Sacajawea Summary & Study Guide

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Sacajawea Summary & Study Guide Description

Sacajawea Summary & Study Guide includes comprehensive information and analysis to help you understand the book. This study guide contains the following sections:

This detailed literature summary also contains Topics for Discussion on Sacajawea by Joseph Bruchac.

President Thomas Jefferson believed that a successful trans-continental exploration would establish the United States' claim to the largely unknown interior of the continent; spur commercial exploitation of the area; stymie British, French, and Spanish interests in the area; reap a vast benefit of scientific knowledge; discover an all-water route across the continent; make peaceful contact with numerous Indian nations; and, finally, enhance the international prestige of the young nation. He thus authorized governmental expenditure to fund such an expedition. Jefferson appointed Meriwether Lewis to lead what would become known as the Corps of Discovery. Lewis enlisted William Clark, a personal and intimate friend and a prior commanding officer, to act as co-captain on the voyage.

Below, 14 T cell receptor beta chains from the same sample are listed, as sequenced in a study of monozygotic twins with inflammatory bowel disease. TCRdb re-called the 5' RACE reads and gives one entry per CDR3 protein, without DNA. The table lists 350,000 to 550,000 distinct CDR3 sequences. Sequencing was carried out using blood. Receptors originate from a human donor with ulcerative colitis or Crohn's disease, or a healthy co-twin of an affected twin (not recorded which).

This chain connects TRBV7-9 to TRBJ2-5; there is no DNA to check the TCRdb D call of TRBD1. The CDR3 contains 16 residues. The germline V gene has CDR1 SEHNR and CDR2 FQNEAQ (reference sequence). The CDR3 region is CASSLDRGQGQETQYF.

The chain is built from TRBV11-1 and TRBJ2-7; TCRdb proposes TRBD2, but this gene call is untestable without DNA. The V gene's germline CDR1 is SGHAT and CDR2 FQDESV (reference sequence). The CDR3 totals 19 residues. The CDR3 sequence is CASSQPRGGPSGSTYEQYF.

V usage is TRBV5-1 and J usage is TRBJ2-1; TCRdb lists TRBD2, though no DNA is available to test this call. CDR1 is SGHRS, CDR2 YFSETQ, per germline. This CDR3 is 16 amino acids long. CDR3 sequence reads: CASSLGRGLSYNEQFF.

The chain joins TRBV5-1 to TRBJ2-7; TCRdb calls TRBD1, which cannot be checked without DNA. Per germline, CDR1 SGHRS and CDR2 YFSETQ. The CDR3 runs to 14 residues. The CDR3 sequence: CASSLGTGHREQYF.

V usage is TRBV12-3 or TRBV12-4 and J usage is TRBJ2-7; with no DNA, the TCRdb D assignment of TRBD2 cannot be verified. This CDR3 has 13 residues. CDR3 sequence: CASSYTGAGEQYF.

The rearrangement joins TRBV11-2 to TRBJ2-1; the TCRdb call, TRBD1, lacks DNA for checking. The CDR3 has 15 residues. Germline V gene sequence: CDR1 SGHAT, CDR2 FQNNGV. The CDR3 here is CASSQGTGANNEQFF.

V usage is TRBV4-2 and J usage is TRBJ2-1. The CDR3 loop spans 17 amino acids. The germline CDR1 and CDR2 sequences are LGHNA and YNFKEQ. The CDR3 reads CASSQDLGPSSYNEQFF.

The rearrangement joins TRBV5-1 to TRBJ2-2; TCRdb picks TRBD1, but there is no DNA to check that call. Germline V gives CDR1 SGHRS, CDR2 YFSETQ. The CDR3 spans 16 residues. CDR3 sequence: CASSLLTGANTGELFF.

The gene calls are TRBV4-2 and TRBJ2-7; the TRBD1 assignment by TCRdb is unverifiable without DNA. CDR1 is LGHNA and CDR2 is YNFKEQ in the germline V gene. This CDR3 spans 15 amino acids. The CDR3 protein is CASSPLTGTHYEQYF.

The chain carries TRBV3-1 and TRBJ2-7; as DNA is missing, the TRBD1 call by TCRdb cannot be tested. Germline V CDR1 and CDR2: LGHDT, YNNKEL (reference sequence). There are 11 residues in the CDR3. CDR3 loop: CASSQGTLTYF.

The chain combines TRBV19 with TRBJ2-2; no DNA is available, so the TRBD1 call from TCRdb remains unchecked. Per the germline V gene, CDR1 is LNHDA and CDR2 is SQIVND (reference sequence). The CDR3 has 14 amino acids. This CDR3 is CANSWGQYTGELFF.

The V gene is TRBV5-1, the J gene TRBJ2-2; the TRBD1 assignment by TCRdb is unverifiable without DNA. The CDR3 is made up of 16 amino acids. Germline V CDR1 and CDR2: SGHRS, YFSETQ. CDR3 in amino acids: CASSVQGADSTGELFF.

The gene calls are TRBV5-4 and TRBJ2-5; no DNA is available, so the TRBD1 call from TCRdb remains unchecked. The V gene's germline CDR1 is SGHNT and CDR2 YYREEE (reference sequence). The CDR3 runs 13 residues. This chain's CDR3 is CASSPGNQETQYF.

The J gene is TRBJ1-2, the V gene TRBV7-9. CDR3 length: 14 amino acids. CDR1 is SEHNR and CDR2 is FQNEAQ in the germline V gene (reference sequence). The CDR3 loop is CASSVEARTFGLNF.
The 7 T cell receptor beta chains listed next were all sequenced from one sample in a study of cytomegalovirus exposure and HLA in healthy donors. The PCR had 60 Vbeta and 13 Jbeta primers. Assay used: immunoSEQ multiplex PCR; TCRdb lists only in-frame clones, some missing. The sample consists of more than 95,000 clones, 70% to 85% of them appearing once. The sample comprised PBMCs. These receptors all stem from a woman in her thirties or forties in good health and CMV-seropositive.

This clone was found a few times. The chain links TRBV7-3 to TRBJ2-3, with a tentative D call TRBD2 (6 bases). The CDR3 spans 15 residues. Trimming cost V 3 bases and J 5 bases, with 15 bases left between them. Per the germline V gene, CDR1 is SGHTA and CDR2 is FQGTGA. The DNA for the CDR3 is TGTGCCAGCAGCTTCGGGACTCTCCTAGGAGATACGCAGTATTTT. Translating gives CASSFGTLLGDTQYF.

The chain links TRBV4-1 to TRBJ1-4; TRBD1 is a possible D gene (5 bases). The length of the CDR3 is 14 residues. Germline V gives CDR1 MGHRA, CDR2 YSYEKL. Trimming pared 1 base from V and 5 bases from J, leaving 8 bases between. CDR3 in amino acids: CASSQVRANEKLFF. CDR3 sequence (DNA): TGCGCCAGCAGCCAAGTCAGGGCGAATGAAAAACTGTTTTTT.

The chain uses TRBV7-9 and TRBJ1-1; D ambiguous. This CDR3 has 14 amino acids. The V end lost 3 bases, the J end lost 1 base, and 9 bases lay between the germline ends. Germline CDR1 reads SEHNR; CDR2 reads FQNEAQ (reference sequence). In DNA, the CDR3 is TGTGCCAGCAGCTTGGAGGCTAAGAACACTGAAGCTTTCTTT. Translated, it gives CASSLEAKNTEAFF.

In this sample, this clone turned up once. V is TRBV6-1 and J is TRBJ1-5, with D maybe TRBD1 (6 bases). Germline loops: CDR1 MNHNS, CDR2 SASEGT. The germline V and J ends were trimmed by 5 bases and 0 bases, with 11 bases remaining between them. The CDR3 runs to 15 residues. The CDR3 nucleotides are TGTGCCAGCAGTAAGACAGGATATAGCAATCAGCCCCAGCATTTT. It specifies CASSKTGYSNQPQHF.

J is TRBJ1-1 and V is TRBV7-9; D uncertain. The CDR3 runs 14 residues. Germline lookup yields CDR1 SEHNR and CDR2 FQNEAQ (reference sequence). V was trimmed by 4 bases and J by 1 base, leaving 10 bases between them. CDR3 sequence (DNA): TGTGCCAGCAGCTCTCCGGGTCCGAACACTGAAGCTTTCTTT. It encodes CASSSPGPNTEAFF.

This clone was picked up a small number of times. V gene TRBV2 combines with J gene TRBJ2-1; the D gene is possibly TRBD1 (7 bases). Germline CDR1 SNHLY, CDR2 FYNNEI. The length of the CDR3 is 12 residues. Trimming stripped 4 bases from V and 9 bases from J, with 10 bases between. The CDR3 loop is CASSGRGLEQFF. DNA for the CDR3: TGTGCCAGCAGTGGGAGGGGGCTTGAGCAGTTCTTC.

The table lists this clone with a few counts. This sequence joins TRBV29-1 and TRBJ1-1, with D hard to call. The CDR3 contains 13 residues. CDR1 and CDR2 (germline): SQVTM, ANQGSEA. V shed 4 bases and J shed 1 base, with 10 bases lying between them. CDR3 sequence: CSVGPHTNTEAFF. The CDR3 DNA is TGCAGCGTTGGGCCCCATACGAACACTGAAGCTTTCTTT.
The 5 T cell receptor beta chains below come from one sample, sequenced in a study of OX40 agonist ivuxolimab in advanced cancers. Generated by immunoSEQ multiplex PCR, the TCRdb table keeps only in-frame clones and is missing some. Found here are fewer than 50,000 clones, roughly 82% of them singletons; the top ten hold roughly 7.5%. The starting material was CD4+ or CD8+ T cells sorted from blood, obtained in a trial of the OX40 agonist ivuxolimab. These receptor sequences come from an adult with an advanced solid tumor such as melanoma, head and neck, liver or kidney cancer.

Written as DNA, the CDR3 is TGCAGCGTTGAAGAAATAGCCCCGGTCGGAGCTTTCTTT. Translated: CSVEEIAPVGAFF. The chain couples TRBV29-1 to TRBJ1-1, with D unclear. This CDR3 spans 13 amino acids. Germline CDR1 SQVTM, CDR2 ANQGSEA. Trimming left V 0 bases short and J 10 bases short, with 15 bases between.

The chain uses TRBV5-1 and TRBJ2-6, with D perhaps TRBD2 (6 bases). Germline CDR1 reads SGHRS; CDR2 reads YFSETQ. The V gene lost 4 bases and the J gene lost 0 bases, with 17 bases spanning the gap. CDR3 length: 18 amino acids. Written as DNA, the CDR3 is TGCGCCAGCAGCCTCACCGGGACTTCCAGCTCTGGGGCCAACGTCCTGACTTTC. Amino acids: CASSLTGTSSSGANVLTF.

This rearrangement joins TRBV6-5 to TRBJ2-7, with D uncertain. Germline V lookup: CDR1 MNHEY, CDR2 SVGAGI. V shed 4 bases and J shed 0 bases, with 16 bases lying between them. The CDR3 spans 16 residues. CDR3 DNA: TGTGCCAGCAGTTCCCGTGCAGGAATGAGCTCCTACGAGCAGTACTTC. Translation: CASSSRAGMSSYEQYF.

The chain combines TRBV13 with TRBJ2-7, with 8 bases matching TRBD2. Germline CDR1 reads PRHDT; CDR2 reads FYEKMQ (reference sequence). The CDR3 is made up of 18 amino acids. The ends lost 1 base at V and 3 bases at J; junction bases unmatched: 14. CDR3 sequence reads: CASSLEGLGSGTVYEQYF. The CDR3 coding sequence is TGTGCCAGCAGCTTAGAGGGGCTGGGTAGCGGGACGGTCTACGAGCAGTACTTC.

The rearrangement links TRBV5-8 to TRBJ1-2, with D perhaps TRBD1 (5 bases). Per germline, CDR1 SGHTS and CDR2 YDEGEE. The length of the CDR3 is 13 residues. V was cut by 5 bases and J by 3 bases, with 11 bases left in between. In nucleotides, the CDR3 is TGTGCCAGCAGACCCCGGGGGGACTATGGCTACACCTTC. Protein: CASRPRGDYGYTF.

From 1804 to 1805 Lewis and Clark led the Corps of Discovery up the Missouri River, across the Rocky Mountains, and down the Columbia River. They spent the winter in what is present-day Washington State, and then in 1806 returned along largely the same route. Over the entire period the Corps of Discovery suffered only a few serious injuries—no deaths and no permanent disabilities. During 1805 the expedition stayed for several weeks at the Mandan Indian villages where they met and hired Toussaint Charbonneau, a French trapper. Charbonneau was to act as interpreter on the voyage. Charbonneau's wife, the Indian woman Sacajawea, accompanied the expedition because as a Shoshone Indian by birth she was familiar with the terrain, culture, and language of the Shoshone Indians. Over the next year Sacajawea proves of great worth to the expedition, teaching the white men many things about survival in the mountains and securing for them much Indian assistance. Charbonneau proves rather less useful. Sacajawea takes her weeks-old infant, Jean Baptiste Charbonneau, along on the voyage. After the successful completion of the exploration, Charbonneau and Sacajawea move briefly to Saint Louis where they entrust the upbringing and education of their son to the successful Clark. Meanwhile, Lewis descends into depression and eventually takes his own life. The novel is strongly based on historic events and every character appearing in the novel has a historic counterpart.

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